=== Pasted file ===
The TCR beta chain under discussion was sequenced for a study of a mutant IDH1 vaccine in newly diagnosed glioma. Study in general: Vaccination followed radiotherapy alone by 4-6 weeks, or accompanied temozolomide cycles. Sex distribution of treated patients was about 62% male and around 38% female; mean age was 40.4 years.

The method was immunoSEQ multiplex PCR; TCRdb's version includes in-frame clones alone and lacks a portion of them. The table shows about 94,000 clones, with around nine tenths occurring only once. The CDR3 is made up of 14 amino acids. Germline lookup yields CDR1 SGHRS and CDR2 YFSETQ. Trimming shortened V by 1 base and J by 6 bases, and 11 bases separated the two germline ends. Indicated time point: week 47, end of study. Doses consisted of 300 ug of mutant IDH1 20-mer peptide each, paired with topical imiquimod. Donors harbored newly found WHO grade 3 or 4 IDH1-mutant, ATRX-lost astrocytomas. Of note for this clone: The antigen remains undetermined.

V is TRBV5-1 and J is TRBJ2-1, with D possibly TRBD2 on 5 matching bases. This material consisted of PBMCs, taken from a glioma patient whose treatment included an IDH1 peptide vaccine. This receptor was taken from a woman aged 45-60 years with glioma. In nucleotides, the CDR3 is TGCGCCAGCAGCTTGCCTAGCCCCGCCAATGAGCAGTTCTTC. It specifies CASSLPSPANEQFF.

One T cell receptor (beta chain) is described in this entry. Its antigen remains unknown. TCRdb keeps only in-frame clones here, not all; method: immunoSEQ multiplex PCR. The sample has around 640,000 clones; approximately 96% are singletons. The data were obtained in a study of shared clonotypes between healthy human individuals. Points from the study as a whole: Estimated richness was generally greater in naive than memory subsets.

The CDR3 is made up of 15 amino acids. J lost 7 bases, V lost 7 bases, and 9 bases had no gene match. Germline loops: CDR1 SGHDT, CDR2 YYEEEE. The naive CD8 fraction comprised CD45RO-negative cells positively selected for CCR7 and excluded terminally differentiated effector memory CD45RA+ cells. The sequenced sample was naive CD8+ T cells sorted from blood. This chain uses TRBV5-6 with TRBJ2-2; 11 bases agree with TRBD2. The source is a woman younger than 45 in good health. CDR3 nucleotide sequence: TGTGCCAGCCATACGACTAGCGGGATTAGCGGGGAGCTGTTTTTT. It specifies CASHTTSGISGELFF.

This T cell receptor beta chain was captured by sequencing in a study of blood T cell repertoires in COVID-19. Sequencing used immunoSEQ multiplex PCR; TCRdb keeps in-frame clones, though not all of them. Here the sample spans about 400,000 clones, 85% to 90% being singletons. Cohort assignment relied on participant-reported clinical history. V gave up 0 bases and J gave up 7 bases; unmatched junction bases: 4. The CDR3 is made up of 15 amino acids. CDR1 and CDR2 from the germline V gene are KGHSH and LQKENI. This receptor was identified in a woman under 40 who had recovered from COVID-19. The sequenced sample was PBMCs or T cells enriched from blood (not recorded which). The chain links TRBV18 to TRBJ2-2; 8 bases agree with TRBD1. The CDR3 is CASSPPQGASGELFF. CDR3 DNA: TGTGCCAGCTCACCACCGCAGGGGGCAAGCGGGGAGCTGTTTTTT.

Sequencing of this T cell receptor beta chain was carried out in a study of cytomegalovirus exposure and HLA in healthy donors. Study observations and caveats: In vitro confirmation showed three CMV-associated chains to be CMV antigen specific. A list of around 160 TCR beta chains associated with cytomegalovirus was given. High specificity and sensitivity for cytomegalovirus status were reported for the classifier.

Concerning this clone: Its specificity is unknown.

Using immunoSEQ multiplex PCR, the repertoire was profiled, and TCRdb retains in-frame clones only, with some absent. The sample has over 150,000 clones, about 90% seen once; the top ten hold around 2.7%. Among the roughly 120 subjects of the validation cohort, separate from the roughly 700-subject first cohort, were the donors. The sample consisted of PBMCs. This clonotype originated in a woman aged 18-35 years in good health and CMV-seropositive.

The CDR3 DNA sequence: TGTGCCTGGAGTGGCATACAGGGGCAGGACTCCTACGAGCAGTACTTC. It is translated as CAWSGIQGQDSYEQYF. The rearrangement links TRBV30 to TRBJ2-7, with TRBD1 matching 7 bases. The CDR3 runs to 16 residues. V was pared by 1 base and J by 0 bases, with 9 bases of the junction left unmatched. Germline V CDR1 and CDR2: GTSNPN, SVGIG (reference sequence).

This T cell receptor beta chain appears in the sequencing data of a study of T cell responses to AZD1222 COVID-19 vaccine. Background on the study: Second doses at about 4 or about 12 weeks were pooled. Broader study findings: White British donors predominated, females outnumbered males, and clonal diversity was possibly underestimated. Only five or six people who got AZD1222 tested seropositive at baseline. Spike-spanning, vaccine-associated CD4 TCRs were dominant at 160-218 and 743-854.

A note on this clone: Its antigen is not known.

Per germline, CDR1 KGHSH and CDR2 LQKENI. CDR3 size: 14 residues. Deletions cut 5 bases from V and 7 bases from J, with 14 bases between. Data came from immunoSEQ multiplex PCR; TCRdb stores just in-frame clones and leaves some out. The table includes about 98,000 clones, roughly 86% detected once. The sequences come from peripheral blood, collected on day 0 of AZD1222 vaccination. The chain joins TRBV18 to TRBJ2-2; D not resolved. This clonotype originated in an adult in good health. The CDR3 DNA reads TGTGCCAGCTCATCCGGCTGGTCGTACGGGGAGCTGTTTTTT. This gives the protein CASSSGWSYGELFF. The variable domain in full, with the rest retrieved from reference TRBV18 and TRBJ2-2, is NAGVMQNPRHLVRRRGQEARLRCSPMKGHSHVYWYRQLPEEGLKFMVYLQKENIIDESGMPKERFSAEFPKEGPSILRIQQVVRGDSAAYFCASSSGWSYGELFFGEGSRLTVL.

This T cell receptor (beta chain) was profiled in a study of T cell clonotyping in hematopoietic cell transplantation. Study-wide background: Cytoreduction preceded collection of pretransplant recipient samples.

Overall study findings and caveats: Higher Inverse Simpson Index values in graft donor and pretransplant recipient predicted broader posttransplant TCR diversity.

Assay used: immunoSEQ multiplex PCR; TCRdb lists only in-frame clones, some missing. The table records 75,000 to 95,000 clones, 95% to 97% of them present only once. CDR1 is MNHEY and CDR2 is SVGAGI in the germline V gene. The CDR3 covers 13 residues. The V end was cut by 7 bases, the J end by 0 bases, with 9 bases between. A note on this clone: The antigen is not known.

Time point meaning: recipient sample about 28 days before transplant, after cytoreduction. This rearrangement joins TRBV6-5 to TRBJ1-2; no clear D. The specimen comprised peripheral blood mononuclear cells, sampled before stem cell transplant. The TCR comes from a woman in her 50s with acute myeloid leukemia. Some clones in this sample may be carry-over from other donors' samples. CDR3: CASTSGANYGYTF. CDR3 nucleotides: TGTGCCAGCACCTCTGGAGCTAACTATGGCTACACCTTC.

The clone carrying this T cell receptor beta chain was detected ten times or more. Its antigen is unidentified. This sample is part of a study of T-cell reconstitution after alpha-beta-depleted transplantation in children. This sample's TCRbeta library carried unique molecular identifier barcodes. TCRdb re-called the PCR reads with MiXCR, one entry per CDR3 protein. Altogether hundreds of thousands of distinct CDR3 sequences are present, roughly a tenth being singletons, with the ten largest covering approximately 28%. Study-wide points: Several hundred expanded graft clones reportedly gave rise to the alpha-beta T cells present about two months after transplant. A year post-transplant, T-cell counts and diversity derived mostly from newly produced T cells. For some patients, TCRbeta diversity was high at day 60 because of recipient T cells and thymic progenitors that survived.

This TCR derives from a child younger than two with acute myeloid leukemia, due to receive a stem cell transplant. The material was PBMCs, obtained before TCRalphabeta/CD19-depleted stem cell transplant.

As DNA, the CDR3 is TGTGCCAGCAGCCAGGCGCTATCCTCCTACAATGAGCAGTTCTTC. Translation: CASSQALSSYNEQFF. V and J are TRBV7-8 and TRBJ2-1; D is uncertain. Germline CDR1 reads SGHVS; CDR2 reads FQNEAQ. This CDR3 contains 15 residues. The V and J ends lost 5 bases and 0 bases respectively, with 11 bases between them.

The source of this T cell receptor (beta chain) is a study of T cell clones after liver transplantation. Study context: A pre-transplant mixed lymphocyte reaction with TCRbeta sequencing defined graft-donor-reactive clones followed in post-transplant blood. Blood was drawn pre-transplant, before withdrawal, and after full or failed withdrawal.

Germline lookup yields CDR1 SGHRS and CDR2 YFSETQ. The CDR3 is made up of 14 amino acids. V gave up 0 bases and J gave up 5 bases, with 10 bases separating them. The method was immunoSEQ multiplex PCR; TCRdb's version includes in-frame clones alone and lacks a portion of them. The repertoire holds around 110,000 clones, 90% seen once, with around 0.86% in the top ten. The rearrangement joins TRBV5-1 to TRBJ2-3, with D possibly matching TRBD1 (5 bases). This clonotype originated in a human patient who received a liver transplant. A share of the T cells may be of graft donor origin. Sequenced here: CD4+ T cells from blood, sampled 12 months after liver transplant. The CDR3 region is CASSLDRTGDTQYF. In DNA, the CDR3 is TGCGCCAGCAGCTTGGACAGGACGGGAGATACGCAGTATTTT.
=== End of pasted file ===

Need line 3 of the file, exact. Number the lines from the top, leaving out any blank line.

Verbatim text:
V is TRBV5-1 and J is TRBJ2-1, with D possibly TRBD2 on 5 matching bases. This material consisted of PBMCs, taken from a glioma patient whose treatment included an IDH1 peptide vaccine. This receptor was taken from a woman aged 45-60 years with glioma. In nucleotides, the CDR3 is TGCGCCAGCAGCTTGCCTAGCCCCGCCAATGAGCAGTTCTTC. It specifies CASSLPSPANEQFF.